To continue reading this article and others for free, please sign up for our newsletter.
Sahan Journal publishes deep, reported news for and with immigrants and communities of color—the kind of stories you won’t find anywhere else.
Unlock our in-depth reporting by signing up for our free newsletter.
Support local journalism that reflects Minnesota.
Sahan Journal publishes deep, reported news about immigrants and communities of color — the kind of stories you won’t find anywhere else. Your tax-deductible support will help us continue to provide honest, thorough journalism for Minnesota’s diverse communities.
Family and friends surrounded Azrin Awal at her Tuesday night election watch party when she found out that she had become Duluth’s first Asian American and Muslim city councilmember.
Awal won almost 31 percent of the votes in an election for one of two at-large seats on the City Council. Elections also filled two district seats. Awal is a youth advocate and public health undergraduate student who ran as a DFL-endorsed, progressive candidate. Awal joins incumbent Terese Tomanek, board chair of the Lake Superior College Foundation, who won the other open seat.
“It feels exhilarating,” Awal said. “I recognize the privilege and the honor that comes with that. It makes me want to ground myself with my community even more as we go forward and make positive change.”
Awal, an immigrant from Bangladesh, moved to Duluth to attend college six years ago. She’s currently working at Life House, a nonprofit organization that serves youth experiencing homelessness. She also works at Mentor North, a youth mentorship program. On weekends, Awal, 25, cooks healthy meals at community-based meal-delivery service Individual Nutrition.
While 88 percent of Duluth’s population is white, and just 10 percent are people of color, Awal said her grassroots campaign brought new voices into the political process. Three percent of Duluth residents are foreign-born, according to the U.S. Census Bureau.
“I’m getting a lot of pushback,” Awal told Sahan Journal in October. “But I’m also opening people’s minds and forcing people to reevaluate what equity means.”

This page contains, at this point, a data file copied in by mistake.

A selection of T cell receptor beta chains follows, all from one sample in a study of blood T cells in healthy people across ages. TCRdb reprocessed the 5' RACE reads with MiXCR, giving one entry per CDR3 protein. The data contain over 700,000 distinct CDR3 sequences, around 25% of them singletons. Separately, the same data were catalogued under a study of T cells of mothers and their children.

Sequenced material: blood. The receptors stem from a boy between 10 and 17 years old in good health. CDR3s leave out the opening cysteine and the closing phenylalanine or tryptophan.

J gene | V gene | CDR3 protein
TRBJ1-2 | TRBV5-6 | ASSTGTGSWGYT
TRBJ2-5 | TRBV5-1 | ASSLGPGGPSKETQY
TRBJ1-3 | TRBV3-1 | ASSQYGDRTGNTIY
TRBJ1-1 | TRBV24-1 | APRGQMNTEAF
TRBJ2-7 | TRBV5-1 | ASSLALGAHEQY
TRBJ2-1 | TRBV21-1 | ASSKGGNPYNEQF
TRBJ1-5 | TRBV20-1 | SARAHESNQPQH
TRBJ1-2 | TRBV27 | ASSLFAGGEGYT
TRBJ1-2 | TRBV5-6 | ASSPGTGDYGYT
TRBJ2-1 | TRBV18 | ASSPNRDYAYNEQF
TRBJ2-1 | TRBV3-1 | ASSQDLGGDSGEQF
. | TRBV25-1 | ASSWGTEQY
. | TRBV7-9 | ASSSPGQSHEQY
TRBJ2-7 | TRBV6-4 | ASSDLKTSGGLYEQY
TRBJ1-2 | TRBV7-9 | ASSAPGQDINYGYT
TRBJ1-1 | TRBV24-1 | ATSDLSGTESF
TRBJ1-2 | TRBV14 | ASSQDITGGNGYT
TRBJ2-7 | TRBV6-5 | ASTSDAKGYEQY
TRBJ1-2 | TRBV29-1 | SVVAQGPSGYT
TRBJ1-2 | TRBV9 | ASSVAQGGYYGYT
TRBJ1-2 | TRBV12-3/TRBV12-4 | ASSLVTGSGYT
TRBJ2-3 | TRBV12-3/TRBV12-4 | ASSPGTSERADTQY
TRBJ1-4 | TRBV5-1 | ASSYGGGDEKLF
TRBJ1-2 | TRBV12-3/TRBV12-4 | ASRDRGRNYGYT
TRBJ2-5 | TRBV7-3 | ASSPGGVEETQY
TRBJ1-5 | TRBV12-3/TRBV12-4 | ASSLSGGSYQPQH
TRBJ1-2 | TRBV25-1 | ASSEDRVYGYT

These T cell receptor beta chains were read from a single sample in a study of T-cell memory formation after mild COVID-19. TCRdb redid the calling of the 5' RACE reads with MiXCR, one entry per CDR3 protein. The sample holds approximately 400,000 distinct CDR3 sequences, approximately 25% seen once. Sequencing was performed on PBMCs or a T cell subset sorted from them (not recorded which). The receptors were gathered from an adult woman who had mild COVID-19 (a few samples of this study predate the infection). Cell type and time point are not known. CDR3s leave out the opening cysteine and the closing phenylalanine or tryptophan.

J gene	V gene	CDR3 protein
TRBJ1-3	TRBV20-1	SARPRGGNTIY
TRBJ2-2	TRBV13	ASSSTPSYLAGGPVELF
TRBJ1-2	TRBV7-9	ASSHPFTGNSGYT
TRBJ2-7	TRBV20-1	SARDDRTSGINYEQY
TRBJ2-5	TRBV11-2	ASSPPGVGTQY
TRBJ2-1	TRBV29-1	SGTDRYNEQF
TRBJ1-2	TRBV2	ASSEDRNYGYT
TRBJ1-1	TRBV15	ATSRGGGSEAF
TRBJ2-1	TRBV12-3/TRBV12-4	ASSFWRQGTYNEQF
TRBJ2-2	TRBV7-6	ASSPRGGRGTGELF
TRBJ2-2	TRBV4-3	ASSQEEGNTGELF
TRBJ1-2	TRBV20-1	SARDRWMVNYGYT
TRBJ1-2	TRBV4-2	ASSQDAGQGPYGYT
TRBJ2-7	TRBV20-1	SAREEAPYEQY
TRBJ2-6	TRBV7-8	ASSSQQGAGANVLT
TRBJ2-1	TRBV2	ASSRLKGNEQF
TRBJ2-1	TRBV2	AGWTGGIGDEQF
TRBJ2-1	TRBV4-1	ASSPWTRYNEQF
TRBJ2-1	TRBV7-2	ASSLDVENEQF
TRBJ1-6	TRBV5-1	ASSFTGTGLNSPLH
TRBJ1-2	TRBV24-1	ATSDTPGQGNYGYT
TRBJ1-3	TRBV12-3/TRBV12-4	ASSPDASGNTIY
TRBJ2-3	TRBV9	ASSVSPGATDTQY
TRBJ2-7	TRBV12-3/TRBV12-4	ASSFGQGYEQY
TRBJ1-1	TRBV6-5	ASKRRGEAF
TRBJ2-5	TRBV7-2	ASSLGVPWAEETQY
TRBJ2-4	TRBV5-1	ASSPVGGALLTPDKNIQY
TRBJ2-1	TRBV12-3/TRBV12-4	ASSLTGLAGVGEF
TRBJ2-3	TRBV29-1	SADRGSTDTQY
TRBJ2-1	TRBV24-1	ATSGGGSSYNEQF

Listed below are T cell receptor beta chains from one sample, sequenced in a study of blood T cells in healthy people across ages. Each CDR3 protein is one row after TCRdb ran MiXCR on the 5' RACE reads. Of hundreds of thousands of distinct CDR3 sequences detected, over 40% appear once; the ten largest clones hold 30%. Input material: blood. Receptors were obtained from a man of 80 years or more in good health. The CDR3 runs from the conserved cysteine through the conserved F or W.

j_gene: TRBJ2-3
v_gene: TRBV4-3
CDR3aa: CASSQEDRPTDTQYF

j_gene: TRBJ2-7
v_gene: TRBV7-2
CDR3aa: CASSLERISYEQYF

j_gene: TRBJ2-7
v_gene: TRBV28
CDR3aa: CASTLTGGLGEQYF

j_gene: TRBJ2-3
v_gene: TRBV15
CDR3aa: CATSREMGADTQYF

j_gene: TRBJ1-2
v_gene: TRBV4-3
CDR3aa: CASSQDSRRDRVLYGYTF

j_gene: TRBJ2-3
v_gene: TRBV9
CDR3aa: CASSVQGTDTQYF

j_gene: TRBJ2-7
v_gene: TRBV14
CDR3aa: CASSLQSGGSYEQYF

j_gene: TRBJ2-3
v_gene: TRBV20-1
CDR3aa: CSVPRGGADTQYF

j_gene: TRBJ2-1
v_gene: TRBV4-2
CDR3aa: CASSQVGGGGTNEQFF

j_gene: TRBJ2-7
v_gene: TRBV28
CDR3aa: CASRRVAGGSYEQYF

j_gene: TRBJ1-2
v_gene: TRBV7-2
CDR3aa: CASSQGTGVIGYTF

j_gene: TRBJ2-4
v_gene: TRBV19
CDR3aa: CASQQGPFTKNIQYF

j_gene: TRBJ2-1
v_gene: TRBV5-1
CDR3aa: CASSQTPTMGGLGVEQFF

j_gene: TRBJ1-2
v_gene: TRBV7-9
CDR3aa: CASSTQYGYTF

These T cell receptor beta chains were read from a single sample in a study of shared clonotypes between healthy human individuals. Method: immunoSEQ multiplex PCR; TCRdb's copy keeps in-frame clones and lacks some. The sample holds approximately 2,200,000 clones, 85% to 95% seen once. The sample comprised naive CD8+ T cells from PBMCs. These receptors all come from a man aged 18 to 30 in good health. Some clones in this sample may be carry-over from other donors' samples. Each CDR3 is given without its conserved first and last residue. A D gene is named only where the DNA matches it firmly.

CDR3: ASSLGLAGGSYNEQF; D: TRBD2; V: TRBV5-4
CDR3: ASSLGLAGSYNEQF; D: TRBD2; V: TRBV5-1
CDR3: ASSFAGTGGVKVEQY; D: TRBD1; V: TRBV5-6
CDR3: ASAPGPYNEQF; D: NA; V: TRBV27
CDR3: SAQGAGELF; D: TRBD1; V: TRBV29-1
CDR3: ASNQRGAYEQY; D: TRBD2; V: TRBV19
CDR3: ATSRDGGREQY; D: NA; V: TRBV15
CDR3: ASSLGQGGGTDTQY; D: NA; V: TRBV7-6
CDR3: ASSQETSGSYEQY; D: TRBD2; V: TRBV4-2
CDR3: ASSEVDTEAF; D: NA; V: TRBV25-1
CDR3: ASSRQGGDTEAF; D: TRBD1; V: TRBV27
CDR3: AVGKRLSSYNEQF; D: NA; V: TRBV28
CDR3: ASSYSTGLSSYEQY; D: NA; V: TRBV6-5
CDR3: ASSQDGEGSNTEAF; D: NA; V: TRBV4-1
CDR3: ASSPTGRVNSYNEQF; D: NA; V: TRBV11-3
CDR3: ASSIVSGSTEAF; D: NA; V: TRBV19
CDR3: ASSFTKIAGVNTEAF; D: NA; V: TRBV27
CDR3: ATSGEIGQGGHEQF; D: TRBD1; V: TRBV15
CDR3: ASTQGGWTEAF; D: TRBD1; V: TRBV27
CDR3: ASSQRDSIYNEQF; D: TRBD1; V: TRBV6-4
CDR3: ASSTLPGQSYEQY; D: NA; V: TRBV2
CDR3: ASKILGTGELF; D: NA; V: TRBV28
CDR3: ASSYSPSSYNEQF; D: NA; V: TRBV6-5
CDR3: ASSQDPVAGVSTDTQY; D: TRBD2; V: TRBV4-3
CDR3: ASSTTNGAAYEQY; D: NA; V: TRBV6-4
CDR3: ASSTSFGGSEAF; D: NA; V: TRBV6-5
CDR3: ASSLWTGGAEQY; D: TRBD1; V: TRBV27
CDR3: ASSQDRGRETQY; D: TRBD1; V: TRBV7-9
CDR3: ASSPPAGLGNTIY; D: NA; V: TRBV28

Awal’s campaign involved knocking on 19,000 doors and about 2,000 conversations—about half in dorms at the University of Minnesota Duluth, where she wanted to ensure student input. She also faced hateful, Islamophobic memes circulating about her on Facebook.
“There’s a lot of hate-driven comments,” Awal said. “But the level of support that we’ve gotten so far, it’s mind blowing.”
The campaign surpassed its fundraising goal of $20,000 and raised more than $27,000. Awal said her grassroots campaign raised one of the highest amounts in Duluth history.
“It’s not just a monumental moment for me but every single person on my team,” Awal said, “With sharing our stories and being present in the community—that’s how far we’ve taken the needle. We’ve moved it to allow people to become more open and understanding.”
Equity is at the center of Awal’s platform
Awal and her family immigrated to the United States from Bangladesh shortly after she was born, in 1996. Awal grew up in the Maple Grove area, where her family previously owned an Indian restaurant called Kabob & Curry. They had to let go of the business during the Great Recession, Awal said.
Awal attended college at the University of Minnesota Duluth. At first, she intended to stay two years and then transfer to another school. But she said she became enamored of the port city. She’s been living in Duluth for six years now.
Awal helped found the university’s chapter of the NAACP. She currently serves on the Duluth chapter’s board. As a student, Awal was a staunch advocate for sexual assault survivors. She also advocated for people struggling with homelessness, particularly as a student who struggled to find safe, affordable housing herself. At one point, Awal lived out of friends’ cars or couches for three months.
She noted a lack of single-unit family homes and low-income housing in Duluth and said she will be working to expand affordable housing as a City Council member.
Awal said she will also prioritize climate issues in the city to better prepare for extreme weather events. She also hopes to decrease carbon emissions in Duluth, expand public transportation, and create accessible, walkable neighborhoods.
The Duluth City Council is currently considering a $1.8 million proposal to create a citywide crisis response program to ensure mental health professionals respond to emergency needs in conjunction with police officers. Awal said securing funding for the crisis response team will be her first priority.
“I will be backing that up from the beginning, and try to help support the crisis response team, the police department, and the mayor’s office,” she said.
She added that she approaches the issues on her platform through a racial and class equity lens. After her election, she wants to remain attuned to the voices of all Duluth residents.